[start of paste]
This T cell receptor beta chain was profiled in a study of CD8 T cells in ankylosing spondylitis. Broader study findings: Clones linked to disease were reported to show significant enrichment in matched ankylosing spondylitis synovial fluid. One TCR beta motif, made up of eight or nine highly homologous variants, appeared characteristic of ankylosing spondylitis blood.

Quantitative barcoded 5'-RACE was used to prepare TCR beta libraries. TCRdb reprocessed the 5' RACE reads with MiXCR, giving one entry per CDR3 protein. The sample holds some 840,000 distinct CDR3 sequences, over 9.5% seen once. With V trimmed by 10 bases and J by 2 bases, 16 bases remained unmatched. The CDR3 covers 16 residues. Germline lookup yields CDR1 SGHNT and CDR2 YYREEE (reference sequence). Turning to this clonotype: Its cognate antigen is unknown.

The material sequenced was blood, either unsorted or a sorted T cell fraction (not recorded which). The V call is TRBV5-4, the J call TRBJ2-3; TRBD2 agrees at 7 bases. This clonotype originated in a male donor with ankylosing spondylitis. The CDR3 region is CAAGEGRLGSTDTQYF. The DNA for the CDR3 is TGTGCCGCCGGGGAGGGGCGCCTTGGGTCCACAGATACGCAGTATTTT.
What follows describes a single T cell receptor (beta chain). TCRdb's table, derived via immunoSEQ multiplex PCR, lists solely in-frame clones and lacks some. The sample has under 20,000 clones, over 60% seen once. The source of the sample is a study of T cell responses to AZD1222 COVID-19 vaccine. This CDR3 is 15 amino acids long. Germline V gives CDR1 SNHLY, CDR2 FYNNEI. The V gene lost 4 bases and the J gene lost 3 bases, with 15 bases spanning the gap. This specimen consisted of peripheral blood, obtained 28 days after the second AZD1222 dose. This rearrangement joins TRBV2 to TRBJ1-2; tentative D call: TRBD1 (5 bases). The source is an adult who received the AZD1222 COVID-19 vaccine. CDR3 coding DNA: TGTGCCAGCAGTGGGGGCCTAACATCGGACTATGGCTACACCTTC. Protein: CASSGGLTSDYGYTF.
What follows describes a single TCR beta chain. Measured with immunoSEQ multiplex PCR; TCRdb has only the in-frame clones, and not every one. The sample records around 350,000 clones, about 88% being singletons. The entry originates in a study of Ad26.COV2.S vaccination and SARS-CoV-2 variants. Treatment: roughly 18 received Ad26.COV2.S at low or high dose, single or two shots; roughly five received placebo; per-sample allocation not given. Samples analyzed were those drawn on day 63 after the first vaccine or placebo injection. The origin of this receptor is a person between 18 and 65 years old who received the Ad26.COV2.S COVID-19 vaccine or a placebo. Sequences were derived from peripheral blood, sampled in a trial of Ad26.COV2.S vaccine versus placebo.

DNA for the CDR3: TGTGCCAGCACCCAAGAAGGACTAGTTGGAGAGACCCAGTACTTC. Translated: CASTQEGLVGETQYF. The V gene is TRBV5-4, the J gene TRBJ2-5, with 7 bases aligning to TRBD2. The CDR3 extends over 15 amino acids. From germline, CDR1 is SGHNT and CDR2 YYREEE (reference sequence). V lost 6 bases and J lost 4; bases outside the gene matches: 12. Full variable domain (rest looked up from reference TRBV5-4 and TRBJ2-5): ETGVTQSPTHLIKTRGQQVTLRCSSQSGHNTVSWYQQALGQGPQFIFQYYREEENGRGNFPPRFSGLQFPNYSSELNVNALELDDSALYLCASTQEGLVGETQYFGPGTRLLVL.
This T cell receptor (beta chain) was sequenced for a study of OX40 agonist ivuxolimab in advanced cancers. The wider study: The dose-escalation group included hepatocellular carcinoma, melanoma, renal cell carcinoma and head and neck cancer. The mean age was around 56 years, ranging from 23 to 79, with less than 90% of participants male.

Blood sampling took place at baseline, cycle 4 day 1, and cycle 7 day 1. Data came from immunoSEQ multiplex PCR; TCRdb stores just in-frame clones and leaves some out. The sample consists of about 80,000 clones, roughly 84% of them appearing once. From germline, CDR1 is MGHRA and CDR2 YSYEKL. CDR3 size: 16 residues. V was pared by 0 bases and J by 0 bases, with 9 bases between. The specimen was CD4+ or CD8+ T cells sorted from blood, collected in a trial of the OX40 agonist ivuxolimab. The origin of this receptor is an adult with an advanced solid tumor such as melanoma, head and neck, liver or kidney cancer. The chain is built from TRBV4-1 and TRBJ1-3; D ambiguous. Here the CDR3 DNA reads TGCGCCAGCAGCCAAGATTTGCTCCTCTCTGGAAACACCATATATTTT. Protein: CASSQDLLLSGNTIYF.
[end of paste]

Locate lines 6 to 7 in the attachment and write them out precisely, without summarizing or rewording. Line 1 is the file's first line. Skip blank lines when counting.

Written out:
DNA for the CDR3: TGTGCCAGCACCCAAGAAGGACTAGTTGGAGAGACCCAGTACTTC. Translated: CASTQEGLVGETQYF. The V gene is TRBV5-4, the J gene TRBJ2-5, with 7 bases aligning to TRBD2. The CDR3 extends over 15 amino acids. From germline, CDR1 is SGHNT and CDR2 YYREEE (reference sequence). V lost 6 bases and J lost 4; bases outside the gene matches: 12. Full variable domain (rest looked up from reference TRBV5-4 and TRBJ2-5): ETGVTQSPTHLIKTRGQQVTLRCSSQSGHNTVSWYQQALGQGPQFIFQYYREEENGRGNFPPRFSGLQFPNYSSELNVNALELDDSALYLCASTQEGLVGETQYFGPGTRLLVL.
This T cell receptor (beta chain) was sequenced for a study of OX40 agonist ivuxolimab in advanced cancers. The wider study: The dose-escalation group included hepatocellular carcinoma, melanoma, renal cell carcinoma and head and neck cancer. The mean age was around 56 years, ranging from 23 to 79, with less than 90% of participants male.